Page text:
LONDON – The holiday season is kicking off, and England is locking down for a month starting on Thursday, Nov. 5.
Prime Minister Boris Johnson said during a news conference on Saturday evening that “we have got to be humble in the face of nature. The virus is spreading faster than expected, and hospitals will run out of capacity if we do not act now.”
As of Nov. 5, all non-essential retail will be forced to shut, although click-and-collect services will remain open. Restaurants, bars and pubs will also need to close, but can remain open for food takeaway orders. Everyone will be urged to work from home. The measures will remain in place until Wednesday, Dec. 2.
All of the large retailers – Selfridges, Harrods, and Liberty – have already opened their holiday shops, and will now have to sell their teddy bears, Christmas puddings and baubles online.
The New West End Company, which oversees an array of retail and hospitality businesses around Oxford Street and Bond Street, said it still plans to switch on the Christmas lights on Monday night.
Schools, universities, construction and public works projects will remain open. The government also plans to extend the furlough scheme through the beginning of December. The scheme, put in place early in the pandemic, was due to end on Oct. 31.
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Saturday’s hastily-arranged news conference followed a leak in The Times of London on Friday night. The newspaper reported that Johnson had finally decided on a temporary lockdown despite opposition to the move among members of his Conservative party and certain Members of Parliament.
In early October, despite repeated warnings from medical advisors, Johnson had decided against a brief “circuit-breaker” during the half-term school holidays. Johnson’s argument had always been that any more shutdowns would be damaging to the British economy and to people’s mental health.
But now the numbers, and projections, appear to be too extreme to ignore. The country’s medical advisers, who flanked Johnson during the news conference, said that new cases of COVID-19 are spreading “steadily” across the country, and affecting younger age groups, too, including teenagers and people in their 40s – and not just the elderly.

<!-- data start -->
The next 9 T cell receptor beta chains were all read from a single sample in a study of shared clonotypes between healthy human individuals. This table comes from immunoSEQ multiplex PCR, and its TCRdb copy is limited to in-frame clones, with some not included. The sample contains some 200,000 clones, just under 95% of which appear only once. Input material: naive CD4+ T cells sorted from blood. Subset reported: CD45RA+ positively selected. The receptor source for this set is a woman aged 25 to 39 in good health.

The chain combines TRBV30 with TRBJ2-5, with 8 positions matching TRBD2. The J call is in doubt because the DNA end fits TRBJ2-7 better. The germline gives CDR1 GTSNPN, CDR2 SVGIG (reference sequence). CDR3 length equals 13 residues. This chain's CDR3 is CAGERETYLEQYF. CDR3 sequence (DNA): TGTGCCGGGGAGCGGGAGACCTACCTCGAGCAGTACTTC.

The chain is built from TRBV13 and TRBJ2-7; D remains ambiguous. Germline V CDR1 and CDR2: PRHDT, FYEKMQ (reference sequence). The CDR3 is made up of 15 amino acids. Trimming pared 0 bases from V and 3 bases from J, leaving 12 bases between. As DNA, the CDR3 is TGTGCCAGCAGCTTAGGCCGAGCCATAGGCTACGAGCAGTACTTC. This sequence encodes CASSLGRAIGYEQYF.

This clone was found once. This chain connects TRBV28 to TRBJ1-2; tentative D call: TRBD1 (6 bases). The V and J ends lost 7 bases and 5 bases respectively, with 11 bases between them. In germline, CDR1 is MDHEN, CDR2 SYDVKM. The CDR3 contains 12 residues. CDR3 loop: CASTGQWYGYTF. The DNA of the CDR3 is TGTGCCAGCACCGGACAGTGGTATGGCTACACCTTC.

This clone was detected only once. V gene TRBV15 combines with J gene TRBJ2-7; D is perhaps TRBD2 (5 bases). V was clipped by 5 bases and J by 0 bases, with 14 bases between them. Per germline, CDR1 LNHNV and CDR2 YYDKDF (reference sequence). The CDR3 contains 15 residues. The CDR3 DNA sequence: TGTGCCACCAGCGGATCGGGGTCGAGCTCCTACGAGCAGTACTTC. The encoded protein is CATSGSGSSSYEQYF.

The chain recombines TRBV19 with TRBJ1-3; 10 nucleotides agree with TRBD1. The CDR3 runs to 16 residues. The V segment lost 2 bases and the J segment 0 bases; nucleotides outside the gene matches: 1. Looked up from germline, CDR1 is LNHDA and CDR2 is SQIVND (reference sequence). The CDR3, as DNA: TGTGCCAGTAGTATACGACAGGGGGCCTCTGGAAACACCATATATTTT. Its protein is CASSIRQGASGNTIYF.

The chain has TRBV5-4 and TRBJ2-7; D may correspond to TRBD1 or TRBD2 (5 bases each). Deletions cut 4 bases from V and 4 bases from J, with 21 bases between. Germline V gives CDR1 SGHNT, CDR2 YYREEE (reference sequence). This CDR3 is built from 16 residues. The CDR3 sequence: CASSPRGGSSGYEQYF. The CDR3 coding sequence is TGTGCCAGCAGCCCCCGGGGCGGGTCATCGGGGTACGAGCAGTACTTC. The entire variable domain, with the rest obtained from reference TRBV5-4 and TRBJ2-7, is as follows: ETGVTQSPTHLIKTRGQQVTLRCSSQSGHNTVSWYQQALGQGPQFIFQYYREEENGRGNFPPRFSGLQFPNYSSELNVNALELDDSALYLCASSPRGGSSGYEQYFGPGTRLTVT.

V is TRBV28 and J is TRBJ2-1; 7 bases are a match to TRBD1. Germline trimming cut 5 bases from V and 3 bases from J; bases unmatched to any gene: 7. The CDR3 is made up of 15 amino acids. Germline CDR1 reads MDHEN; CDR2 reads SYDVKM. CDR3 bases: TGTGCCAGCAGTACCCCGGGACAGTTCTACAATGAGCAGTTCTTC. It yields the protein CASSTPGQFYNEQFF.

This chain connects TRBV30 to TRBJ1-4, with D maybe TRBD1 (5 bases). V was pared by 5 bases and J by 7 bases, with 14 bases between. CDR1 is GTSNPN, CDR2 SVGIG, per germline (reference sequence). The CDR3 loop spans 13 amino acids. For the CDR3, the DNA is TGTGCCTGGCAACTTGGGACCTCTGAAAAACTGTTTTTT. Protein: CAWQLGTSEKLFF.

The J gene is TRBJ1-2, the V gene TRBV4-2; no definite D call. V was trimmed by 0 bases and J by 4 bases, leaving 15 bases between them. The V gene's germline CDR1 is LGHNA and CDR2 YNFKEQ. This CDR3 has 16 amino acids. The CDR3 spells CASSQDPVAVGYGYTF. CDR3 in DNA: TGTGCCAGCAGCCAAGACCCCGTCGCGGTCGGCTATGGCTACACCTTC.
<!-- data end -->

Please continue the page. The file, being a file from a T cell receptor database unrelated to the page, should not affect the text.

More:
They said the potential number of deaths in England could be “twice as bad” as the first wave earlier this year, and that all the ventilator beds in National Health Service hospitals will be filled to capacity by the end of November if no emergency measures are now.
“No responsible prime minister could ignore the message of those figures,” said Johnson. “We need to get the rates of infection down. It would be a medical and moral disaster if we run out of beds.” Johnson emphasized that the NHS also needs to keep treating non-COVID patients, such as people undergoing cancer treatment, and cannot risk being overwhelmed.
He acknowledged that “Christmas will be very different this year,” and said he hoped the temporary lockdown would allow families to spend time together over the holidays in December.
Johnson also said he remained optimistic that life will improve by the spring as, by then, the U.K. will have rolled out a program of “rapid turnaround” COVID-19 tests, and would be enlisting the Army to help operate the testing centers and ensure the checks are carried out.
“We need to act now to contain a full-scale surge,” Johnson said, before repeating his mantra from earlier this year. “Stay at home, protect the NHS, save lives.”
Johnson said that Parliament would debate the proposed new measures on Tuesday and take a vote on Wednesday. Wales, Northern Ireland and Scotland have been taking similar steps to prevent the spread of the virus in their respective regions.
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